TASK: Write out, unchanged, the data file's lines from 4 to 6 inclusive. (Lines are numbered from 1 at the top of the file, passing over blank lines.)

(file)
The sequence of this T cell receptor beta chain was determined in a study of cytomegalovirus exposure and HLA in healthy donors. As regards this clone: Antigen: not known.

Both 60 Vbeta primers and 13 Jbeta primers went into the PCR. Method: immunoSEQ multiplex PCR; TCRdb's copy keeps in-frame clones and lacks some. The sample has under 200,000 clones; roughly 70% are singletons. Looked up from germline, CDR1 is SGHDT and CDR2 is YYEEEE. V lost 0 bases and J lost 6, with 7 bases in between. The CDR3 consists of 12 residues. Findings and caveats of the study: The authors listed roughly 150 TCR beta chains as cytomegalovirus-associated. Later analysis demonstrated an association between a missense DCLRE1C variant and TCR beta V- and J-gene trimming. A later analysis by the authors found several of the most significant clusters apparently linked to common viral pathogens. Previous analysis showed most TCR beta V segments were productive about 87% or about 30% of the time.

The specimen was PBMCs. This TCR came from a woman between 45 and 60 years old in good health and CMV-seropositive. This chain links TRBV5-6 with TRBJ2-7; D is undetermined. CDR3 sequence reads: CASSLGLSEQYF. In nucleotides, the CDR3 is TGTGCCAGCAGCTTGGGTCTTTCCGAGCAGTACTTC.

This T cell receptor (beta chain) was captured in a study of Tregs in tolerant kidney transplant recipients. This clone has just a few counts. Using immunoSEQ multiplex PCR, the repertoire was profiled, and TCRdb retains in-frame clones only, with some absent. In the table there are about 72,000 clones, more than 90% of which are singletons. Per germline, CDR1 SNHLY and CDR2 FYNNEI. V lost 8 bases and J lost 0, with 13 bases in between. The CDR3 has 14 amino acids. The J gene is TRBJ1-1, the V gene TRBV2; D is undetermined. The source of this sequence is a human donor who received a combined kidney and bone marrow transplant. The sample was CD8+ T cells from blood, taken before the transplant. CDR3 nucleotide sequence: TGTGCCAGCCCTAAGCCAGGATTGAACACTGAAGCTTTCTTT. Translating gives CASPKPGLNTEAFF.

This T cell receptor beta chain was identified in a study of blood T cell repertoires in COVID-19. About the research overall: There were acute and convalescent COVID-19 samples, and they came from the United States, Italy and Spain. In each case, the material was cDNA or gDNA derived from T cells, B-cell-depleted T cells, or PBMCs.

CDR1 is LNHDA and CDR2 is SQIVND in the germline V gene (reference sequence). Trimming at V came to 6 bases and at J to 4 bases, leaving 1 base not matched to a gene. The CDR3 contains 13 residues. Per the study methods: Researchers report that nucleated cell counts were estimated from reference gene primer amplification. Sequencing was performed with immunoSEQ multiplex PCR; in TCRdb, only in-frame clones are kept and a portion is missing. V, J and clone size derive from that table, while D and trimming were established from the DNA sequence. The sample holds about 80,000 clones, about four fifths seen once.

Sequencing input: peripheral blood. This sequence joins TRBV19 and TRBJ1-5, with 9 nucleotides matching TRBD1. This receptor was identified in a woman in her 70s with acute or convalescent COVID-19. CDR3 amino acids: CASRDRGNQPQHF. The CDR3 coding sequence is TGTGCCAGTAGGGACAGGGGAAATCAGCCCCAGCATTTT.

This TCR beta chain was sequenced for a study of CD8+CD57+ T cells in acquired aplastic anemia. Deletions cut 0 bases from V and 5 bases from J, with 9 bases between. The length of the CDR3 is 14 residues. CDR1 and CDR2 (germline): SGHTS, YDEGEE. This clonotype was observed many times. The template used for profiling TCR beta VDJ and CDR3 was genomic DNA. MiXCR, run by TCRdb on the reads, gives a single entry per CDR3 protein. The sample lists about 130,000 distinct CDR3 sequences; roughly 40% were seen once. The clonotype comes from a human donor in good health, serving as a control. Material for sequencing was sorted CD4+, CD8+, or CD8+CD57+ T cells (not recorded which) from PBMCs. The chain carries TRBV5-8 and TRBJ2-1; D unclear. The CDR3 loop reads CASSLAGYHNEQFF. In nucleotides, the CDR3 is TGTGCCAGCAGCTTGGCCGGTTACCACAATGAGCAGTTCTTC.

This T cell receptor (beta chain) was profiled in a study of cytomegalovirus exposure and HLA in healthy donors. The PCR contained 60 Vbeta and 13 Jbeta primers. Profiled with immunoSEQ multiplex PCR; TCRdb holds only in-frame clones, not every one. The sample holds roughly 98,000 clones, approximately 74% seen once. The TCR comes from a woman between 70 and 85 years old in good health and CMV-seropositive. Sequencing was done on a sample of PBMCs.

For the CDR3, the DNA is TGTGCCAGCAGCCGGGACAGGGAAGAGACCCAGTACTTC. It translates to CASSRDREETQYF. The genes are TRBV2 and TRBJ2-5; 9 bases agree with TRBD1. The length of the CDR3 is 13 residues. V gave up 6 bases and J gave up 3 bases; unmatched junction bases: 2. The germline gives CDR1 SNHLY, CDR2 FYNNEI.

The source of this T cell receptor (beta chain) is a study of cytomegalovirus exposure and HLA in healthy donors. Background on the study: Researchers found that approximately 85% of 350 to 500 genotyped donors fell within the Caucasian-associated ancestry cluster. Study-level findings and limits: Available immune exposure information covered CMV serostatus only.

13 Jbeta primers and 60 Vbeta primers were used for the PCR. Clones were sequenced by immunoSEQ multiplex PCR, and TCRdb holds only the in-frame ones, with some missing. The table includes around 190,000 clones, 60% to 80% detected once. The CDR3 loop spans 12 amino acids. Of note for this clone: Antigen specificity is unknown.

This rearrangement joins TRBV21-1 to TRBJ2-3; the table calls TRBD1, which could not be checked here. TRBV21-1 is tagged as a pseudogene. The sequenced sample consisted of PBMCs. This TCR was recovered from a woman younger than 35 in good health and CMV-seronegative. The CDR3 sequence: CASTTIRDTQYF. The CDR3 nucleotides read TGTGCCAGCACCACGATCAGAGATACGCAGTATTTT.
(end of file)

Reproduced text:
This T cell receptor (beta chain) was captured in a study of Tregs in tolerant kidney transplant recipients. This clone has just a few counts. Using immunoSEQ multiplex PCR, the repertoire was profiled, and TCRdb retains in-frame clones only, with some absent. In the table there are about 72,000 clones, more than 90% of which are singletons. Per germline, CDR1 SNHLY and CDR2 FYNNEI. V lost 8 bases and J lost 0, with 13 bases in between. The CDR3 has 14 amino acids. The J gene is TRBJ1-1, the V gene TRBV2; D is undetermined. The source of this sequence is a human donor who received a combined kidney and bone marrow transplant. The sample was CD8+ T cells from blood, taken before the transplant. CDR3 nucleotide sequence: TGTGCCAGCCCTAAGCCAGGATTGAACACTGAAGCTTTCTTT. Translating gives CASPKPGLNTEAFF.

This T cell receptor beta chain was identified in a study of blood T cell repertoires in COVID-19. About the research overall: There were acute and convalescent COVID-19 samples, and they came from the United States, Italy and Spain. In each case, the material was cDNA or gDNA derived from T cells, B-cell-depleted T cells, or PBMCs.

CDR1 is LNHDA and CDR2 is SQIVND in the germline V gene (reference sequence). Trimming at V came to 6 bases and at J to 4 bases, leaving 1 base not matched to a gene. The CDR3 contains 13 residues. Per the study methods: Researchers report that nucleated cell counts were estimated from reference gene primer amplification. Sequencing was performed with immunoSEQ multiplex PCR; in TCRdb, only in-frame clones are kept and a portion is missing. V, J and clone size derive from that table, while D and trimming were established from the DNA sequence. The sample holds about 80,000 clones, about four fifths seen once.